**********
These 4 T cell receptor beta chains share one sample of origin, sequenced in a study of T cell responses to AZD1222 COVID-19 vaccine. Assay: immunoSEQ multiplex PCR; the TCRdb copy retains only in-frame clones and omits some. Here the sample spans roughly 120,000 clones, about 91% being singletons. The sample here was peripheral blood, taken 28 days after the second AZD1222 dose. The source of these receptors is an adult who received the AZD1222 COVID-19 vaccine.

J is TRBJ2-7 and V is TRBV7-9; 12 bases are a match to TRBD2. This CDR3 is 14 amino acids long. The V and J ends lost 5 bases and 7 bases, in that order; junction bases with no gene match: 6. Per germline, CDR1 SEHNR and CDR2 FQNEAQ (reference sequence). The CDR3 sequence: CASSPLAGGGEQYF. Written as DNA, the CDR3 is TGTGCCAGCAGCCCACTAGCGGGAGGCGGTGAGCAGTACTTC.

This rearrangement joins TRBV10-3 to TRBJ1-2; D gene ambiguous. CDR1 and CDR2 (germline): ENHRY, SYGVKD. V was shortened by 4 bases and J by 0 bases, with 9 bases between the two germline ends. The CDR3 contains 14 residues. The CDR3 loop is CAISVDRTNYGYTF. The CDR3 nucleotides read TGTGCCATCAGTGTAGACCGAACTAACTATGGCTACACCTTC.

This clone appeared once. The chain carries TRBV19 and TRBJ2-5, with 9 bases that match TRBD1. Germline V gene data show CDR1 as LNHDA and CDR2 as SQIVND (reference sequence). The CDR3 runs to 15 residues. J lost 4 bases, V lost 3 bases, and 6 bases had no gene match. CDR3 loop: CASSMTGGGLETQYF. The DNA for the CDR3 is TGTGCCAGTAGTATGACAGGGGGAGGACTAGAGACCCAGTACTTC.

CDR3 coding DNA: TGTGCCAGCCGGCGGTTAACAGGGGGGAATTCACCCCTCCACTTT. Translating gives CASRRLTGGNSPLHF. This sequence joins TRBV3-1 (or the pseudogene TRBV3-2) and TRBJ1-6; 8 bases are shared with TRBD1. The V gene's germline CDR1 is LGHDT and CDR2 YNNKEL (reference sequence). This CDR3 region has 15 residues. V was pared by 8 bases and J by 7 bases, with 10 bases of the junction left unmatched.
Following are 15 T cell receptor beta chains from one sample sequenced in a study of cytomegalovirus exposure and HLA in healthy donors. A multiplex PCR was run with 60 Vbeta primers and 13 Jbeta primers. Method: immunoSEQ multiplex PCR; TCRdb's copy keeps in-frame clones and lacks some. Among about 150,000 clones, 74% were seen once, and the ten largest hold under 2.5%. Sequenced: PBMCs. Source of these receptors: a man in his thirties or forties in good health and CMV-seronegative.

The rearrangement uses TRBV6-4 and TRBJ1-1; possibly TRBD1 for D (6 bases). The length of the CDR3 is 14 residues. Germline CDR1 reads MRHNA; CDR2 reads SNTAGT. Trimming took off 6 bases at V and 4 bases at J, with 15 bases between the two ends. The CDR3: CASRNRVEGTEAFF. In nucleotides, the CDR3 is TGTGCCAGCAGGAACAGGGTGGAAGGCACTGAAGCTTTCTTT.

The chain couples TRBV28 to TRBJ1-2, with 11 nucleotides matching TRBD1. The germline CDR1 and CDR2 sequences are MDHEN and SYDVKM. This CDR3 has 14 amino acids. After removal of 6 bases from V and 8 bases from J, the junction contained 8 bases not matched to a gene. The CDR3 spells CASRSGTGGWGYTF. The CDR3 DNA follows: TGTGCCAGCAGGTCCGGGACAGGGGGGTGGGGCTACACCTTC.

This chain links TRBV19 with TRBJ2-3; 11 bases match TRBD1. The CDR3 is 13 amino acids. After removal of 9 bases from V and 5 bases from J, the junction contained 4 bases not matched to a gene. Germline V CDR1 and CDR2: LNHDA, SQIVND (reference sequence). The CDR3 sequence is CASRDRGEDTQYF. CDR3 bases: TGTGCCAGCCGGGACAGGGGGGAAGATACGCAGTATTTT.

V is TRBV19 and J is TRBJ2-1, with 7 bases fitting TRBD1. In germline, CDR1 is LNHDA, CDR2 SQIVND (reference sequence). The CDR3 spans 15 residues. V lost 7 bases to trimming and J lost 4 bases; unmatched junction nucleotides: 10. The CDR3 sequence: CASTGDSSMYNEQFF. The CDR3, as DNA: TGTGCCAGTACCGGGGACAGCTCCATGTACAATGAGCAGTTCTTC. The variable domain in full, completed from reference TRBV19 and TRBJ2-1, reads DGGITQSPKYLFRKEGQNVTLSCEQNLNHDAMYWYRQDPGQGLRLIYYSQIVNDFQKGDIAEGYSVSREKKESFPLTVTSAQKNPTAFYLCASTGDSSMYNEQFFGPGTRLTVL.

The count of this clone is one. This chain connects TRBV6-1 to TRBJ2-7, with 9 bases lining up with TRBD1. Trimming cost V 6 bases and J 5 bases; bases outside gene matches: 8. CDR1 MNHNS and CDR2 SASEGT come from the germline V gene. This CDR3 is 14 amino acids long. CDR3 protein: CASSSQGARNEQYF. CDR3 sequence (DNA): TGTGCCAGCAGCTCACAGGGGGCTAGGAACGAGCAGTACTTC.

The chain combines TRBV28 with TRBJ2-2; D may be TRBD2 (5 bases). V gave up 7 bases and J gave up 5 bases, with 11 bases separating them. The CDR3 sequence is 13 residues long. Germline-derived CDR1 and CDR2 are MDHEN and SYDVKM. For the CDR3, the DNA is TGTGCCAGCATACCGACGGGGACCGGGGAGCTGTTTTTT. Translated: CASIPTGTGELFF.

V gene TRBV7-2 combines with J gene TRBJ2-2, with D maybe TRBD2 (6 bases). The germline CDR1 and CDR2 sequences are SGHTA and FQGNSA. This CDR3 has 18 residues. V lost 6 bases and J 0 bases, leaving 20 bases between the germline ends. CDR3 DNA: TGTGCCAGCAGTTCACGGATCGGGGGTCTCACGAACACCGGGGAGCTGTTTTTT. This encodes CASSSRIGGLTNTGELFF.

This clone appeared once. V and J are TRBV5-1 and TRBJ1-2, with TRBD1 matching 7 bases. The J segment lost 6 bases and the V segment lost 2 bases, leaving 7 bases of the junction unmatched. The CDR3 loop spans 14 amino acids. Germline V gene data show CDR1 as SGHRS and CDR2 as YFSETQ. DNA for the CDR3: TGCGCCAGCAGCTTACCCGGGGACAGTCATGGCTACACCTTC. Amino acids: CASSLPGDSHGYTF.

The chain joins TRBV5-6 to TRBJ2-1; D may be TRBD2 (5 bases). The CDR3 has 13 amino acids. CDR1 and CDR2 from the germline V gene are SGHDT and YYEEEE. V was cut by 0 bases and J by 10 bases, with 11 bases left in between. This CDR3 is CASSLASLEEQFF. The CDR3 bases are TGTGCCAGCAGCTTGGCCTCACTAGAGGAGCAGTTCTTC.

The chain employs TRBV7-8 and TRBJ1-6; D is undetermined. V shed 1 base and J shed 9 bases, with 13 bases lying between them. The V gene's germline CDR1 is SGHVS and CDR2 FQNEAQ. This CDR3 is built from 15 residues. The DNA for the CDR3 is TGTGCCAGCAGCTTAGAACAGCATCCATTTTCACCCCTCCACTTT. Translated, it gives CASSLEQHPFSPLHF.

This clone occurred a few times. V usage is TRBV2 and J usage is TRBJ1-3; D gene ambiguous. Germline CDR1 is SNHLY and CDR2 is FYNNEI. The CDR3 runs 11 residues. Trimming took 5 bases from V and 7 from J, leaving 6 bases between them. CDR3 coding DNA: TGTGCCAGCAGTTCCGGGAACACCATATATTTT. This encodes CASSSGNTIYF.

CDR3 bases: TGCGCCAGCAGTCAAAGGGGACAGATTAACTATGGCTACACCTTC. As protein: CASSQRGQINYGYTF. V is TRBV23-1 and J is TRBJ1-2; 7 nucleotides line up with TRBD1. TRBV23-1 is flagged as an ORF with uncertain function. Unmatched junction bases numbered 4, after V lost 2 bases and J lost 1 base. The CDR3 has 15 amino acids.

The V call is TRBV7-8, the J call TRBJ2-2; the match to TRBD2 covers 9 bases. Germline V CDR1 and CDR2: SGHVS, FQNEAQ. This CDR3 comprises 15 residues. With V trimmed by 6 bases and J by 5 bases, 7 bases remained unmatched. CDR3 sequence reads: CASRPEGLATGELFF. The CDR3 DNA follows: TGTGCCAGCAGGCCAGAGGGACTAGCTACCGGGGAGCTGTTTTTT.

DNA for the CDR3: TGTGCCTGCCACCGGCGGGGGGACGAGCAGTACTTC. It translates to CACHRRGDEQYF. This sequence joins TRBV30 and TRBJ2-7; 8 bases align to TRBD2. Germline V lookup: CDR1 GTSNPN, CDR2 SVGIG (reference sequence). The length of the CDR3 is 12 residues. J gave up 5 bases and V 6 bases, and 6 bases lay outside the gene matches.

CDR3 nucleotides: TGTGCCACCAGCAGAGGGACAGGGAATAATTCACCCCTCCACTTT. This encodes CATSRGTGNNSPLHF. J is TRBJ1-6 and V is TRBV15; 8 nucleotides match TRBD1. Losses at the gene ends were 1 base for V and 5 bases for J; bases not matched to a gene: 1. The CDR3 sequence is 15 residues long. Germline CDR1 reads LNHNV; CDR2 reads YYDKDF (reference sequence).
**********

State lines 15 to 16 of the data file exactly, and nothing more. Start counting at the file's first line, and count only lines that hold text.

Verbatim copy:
The chain joins TRBV5-6 to TRBJ2-1; D may be TRBD2 (5 bases). The CDR3 has 13 amino acids. CDR1 and CDR2 from the germline V gene are SGHDT and YYEEEE. V was cut by 0 bases and J by 10 bases, with 11 bases left in between. This CDR3 is CASSLASLEEQFF. The CDR3 bases are TGTGCCAGCAGCTTGGCCTCACTAGAGGAGCAGTTCTTC.

The chain employs TRBV7-8 and TRBJ1-6; D is undetermined. V shed 1 base and J shed 9 bases, with 13 bases lying between them. The V gene's germline CDR1 is SGHVS and CDR2 FQNEAQ. This CDR3 is built from 15 residues. The DNA for the CDR3 is TGTGCCAGCAGCTTAGAACAGCATCCATTTTCACCCCTCCACTTT. Translated, it gives CASSLEQHPFSPLHF.